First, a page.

On Saturday morning with Simmons’s decision to go to Ole Miss, it became official that UF will have only have three scholarship QBs on the roster this season. To put it mildly, none of the three offer much in the way of optimism for a frustrated fan base.
But when asked about the QB situation at the annual SEC spring meetings in Destin two weeks ago, Napier said that he “felt great about the body of work of the guys in that room.”
I’m all for the glass-half-full approach, but “great” isn’t the word that comes to mind when examining the body of work from those players. Was it the three points scored in Las Vegas with Miller under center or Mertz’s 31/26 TD-INT ratio in a 30-game sample size that inspired such excitement and confidence (or delusions of grandeur) from Napier?
I don’t know. What I do know is that Florida has its lowest season win total (5.5 at most betting shops) in program history. Most books have the Gators as underdogs of eight (Circa) to 9.5 points (DraftKings and multiple offshore shops) for their opener at Utah.
At DraftKings, they’re 7.5-point home underdogs vs. Tennessee, 21.5-point underdogs vs. UGA, 16.5-point underdogs at LSU and 9.5-point home underdogs vs. FSU.
Napier went winless against the program’s biggest rivals (LSU, Tennessee, Georgia and LSU) in 2022. As previously noted, his first two recruiting classes weren’t on par with Mullen’s and he’s incomprehensibly going into this season with a dearth of talent at QB.
So yes, it’s an enormous understatement to say that UF’s 48-hour run of recruiting success was just what the doctor ordered, but the QB of the future – five-star DJ Lagway – won’t be eligible until Week 1 of the 2024 season.
And the immediate future still seems doomed for failure and losses galore. Unless UF somehow finds a way to win seven games in 2023, it’ll be the first time the Gators have endured three losing seasons in a row since 1945-1947.
When Muschamp was hired at UF in December of 2010 (11 years before Napier scored the coveted gig), he said at his intro presser that “there are no five-year plans in the SEC these days.” I’ve often thought about that quote during Napier’s first 18 months on the job at a time when the portal provides coaches with the fastest opportunities to re-tool a roster in college football history.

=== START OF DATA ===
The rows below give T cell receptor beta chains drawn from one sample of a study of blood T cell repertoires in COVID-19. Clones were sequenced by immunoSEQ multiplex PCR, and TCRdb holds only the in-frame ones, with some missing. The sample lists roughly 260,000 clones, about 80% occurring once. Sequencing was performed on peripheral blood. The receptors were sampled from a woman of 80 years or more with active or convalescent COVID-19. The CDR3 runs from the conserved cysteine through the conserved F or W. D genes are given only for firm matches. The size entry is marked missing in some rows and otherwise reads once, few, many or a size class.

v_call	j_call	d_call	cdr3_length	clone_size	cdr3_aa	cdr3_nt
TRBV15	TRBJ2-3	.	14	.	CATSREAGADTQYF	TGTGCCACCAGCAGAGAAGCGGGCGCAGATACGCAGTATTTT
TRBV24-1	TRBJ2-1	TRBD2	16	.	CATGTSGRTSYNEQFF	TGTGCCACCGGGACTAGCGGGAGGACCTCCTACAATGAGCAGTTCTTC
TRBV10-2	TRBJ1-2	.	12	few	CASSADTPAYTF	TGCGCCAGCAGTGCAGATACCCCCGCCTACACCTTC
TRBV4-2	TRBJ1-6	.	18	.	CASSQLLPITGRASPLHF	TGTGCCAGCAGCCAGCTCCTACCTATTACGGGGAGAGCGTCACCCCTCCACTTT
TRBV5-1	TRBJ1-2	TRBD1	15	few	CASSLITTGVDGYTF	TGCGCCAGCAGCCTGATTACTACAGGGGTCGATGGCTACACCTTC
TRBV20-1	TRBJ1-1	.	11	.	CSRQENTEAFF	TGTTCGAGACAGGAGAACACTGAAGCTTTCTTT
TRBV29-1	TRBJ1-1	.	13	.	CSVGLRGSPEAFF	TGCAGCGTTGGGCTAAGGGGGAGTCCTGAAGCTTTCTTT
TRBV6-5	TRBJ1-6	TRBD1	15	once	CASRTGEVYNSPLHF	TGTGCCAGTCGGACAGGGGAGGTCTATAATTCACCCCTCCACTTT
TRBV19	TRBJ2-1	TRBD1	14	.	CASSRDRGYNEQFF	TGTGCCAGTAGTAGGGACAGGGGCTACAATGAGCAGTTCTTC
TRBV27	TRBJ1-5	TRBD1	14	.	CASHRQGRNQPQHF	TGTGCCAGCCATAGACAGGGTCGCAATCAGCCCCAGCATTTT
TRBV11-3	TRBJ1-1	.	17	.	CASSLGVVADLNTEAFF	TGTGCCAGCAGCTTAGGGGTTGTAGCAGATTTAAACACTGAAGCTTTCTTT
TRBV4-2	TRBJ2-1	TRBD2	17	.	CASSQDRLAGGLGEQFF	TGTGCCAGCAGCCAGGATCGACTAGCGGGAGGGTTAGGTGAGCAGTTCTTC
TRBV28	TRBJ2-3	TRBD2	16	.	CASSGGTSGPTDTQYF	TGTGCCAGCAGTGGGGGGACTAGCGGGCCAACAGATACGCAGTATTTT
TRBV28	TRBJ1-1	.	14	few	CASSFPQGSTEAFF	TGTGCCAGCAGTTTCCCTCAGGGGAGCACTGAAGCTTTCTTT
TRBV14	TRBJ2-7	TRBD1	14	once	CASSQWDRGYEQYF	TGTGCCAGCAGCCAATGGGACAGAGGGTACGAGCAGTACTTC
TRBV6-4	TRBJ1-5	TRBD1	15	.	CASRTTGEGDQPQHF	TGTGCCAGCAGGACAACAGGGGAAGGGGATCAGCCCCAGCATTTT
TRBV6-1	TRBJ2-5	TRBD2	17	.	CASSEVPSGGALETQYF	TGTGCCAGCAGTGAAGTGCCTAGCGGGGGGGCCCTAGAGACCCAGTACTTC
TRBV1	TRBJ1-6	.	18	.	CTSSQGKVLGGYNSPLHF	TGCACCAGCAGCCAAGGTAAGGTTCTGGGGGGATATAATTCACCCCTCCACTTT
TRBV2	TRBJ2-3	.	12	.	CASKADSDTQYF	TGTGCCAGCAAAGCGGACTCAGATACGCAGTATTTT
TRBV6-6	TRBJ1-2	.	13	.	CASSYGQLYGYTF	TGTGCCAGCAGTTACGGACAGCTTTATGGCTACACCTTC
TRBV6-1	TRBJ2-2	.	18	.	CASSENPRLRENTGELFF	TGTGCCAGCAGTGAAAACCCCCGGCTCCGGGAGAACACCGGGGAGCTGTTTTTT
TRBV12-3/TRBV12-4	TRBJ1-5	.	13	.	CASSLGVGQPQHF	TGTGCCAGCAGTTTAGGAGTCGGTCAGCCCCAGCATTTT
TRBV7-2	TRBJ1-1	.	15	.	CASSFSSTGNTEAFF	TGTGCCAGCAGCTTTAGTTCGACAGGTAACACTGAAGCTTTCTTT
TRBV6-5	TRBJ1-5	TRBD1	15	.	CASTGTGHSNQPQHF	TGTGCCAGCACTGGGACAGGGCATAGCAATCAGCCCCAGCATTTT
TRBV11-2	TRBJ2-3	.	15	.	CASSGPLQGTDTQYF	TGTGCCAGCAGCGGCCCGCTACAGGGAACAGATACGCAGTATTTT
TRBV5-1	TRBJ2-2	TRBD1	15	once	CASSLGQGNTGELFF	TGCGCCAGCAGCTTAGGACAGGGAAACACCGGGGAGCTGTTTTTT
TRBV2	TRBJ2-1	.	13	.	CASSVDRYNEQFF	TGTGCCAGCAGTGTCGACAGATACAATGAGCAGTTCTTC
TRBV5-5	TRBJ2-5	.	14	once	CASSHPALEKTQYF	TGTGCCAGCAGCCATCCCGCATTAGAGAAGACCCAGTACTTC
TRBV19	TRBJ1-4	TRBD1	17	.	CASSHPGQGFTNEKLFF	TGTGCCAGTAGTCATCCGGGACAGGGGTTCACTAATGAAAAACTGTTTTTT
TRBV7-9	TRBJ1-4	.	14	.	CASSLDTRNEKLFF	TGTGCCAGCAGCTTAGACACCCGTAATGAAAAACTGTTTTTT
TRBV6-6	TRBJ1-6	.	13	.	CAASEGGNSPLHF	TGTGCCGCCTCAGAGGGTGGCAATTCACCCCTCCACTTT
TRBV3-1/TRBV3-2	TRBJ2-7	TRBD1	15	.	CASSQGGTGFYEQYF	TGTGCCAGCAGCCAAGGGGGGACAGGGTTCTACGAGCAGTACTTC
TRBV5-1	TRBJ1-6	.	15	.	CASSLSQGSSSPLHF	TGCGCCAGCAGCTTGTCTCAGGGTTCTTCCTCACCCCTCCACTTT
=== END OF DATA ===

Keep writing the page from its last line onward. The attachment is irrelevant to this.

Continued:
Napier has repeatedly uttered phrases like “process, patience, phases and evaluations” to a fan base notorious for always having high expectations and limited patience or tolerance for losing football games. With the QB situation being what it is in 2023, it’s seemed as if Napier is leaning on his buyout – believed to be around $32.5 million after Year 2 – making it a given that he’ll be around for a third season.
Maybe he’s right about that? UF did just pay a hefty buyout to Mullen and spent $85 million on its new football facility that opened in 2022.
But what happens if Florida goes 4-8 this year? Will Lagway and other blue-chip recruits stick with their verbal commitments when NSD gets here?
Is Lagway going to be ready to start in Week 1 as a true freshman? If not, will Napier do a better job of securing a veteran QB from the portal that’ll be ready to win SEC games in September of 2024?
Napier just enjoyed the most promising 48-hour span of his tenure, but what took so flippin’ long? These verbal commitments won’t be viewed as legit success until pen hits paper on NSD, so let’s hold off on scheduling any future parades in Gainesville.
Maybe the last 48 hours will ultimately be viewed as when Napier and his staff turned the corner? For now, though, there are still way more questions than answers when it comes to Napier and whether or not this dude is really the right guy to lead the program that Steve Spurrier once called “this great big ol’ battleship that we call Gator football.”